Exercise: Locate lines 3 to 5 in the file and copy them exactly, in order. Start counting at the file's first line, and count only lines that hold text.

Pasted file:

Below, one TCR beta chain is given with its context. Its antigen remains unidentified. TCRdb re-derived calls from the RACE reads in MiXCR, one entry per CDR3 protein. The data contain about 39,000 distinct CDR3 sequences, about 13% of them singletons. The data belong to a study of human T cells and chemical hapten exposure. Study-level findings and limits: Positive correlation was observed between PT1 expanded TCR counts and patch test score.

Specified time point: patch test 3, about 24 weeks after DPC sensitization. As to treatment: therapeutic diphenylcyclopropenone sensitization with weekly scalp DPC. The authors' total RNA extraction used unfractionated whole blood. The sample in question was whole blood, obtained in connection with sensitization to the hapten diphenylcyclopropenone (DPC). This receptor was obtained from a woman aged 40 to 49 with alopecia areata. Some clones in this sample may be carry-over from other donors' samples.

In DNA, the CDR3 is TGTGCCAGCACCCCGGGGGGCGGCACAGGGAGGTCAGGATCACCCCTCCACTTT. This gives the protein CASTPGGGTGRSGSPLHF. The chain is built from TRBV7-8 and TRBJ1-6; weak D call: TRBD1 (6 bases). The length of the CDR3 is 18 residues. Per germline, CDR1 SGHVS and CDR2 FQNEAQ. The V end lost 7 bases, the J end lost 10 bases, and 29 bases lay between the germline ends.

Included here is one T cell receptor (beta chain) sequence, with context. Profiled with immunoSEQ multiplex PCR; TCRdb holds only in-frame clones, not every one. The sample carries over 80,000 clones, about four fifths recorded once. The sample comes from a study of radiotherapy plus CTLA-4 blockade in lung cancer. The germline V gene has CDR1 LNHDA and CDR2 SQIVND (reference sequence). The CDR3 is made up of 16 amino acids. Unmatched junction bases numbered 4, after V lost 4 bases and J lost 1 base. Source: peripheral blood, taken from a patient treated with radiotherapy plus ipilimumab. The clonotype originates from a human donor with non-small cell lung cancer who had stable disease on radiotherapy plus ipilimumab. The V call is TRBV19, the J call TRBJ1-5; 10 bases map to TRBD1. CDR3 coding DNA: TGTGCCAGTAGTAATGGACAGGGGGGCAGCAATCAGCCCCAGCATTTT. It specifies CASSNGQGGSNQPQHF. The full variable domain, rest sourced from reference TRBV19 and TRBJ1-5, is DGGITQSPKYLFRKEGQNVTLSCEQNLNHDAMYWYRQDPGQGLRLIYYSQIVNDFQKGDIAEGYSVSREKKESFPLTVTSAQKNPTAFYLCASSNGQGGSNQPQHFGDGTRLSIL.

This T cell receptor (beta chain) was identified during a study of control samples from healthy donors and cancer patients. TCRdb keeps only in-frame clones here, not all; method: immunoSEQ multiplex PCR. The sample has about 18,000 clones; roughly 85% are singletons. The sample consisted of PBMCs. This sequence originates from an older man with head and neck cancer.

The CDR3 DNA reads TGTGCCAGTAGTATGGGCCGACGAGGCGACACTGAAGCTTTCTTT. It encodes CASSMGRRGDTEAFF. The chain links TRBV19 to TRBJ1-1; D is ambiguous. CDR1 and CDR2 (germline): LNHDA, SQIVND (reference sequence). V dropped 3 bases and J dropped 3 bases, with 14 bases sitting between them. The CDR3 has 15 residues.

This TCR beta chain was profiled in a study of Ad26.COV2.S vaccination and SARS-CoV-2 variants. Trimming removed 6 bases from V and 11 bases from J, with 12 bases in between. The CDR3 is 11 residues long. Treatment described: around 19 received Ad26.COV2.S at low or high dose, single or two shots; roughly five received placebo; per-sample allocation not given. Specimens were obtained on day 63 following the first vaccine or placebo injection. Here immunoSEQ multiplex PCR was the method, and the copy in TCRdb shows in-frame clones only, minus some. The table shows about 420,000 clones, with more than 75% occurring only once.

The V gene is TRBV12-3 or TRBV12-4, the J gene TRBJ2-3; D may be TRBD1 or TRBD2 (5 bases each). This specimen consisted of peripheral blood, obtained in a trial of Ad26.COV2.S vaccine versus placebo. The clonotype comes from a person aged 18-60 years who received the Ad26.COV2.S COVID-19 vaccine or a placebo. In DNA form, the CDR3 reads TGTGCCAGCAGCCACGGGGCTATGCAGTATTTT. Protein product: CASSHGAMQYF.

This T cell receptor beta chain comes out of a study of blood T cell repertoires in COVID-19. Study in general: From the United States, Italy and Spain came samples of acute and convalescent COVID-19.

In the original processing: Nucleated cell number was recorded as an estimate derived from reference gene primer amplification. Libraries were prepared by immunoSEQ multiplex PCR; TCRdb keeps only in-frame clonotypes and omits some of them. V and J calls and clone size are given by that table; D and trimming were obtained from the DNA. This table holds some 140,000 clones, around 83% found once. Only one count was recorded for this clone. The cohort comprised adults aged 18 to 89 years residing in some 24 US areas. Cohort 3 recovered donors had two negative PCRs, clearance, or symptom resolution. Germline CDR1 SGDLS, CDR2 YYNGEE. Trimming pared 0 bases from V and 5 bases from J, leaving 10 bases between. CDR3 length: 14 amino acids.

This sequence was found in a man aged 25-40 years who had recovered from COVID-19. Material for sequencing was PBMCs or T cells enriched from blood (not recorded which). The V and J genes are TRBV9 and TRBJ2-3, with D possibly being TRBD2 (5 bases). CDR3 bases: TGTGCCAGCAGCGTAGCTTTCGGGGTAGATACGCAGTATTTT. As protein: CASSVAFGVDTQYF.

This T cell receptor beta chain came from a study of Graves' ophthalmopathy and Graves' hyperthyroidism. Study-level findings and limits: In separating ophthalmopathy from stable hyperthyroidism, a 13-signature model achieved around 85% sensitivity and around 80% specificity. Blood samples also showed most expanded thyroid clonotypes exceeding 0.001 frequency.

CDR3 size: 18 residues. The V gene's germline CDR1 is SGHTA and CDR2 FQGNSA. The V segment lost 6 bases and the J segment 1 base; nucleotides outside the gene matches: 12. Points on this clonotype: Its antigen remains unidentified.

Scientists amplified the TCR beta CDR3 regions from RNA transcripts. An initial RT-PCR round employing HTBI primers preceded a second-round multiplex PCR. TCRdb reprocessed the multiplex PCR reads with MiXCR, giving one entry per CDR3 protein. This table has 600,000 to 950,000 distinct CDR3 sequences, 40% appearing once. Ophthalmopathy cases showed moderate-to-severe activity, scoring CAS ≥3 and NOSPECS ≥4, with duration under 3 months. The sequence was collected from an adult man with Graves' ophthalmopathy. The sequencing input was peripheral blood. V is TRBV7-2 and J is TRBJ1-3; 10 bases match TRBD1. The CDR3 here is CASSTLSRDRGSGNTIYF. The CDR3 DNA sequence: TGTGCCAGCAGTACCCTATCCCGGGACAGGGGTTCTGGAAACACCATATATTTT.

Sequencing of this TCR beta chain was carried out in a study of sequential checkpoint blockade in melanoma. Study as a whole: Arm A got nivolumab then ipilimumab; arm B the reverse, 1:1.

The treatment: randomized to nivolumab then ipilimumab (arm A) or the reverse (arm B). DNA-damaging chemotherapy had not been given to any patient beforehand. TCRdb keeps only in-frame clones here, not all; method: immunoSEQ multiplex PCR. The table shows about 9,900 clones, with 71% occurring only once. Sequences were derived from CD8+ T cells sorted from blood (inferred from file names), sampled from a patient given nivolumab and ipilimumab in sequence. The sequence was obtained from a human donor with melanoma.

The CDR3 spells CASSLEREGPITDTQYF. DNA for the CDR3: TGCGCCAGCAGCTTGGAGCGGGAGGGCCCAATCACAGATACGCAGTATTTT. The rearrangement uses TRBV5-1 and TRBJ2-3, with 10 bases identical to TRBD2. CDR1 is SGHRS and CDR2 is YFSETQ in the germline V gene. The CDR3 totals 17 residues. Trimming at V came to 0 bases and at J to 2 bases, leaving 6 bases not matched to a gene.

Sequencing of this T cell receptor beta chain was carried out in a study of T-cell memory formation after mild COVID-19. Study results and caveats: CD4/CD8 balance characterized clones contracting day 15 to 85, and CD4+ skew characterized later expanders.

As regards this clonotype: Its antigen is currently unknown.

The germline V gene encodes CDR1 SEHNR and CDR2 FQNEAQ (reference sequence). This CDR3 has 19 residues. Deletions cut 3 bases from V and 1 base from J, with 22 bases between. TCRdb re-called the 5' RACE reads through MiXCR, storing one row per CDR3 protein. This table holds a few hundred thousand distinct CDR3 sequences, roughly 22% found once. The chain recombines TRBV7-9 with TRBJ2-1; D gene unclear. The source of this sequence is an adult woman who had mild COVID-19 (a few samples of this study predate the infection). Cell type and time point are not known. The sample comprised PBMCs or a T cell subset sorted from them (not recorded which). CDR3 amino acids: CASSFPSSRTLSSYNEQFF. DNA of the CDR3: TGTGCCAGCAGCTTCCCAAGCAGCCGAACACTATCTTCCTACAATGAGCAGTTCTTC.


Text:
In DNA, the CDR3 is TGTGCCAGCACCCCGGGGGGCGGCACAGGGAGGTCAGGATCACCCCTCCACTTT. This gives the protein CASTPGGGTGRSGSPLHF. The chain is built from TRBV7-8 and TRBJ1-6; weak D call: TRBD1 (6 bases). The length of the CDR3 is 18 residues. Per germline, CDR1 SGHVS and CDR2 FQNEAQ. The V end lost 7 bases, the J end lost 10 bases, and 29 bases lay between the germline ends.

Included here is one T cell receptor (beta chain) sequence, with context. Profiled with immunoSEQ multiplex PCR; TCRdb holds only in-frame clones, not every one. The sample carries over 80,000 clones, about four fifths recorded once. The sample comes from a study of radiotherapy plus CTLA-4 blockade in lung cancer. The germline V gene has CDR1 LNHDA and CDR2 SQIVND (reference sequence). The CDR3 is made up of 16 amino acids. Unmatched junction bases numbered 4, after V lost 4 bases and J lost 1 base. Source: peripheral blood, taken from a patient treated with radiotherapy plus ipilimumab. The clonotype originates from a human donor with non-small cell lung cancer who had stable disease on radiotherapy plus ipilimumab. The V call is TRBV19, the J call TRBJ1-5; 10 bases map to TRBD1. CDR3 coding DNA: TGTGCCAGTAGTAATGGACAGGGGGGCAGCAATCAGCCCCAGCATTTT. It specifies CASSNGQGGSNQPQHF. The full variable domain, rest sourced from reference TRBV19 and TRBJ1-5, is DGGITQSPKYLFRKEGQNVTLSCEQNLNHDAMYWYRQDPGQGLRLIYYSQIVNDFQKGDIAEGYSVSREKKESFPLTVTSAQKNPTAFYLCASSNGQGGSNQPQHFGDGTRLSIL.

This T cell receptor (beta chain) was identified during a study of control samples from healthy donors and cancer patients. TCRdb keeps only in-frame clones here, not all; method: immunoSEQ multiplex PCR. The sample has about 18,000 clones; roughly 85% are singletons. The sample consisted of PBMCs. This sequence originates from an older man with head and neck cancer.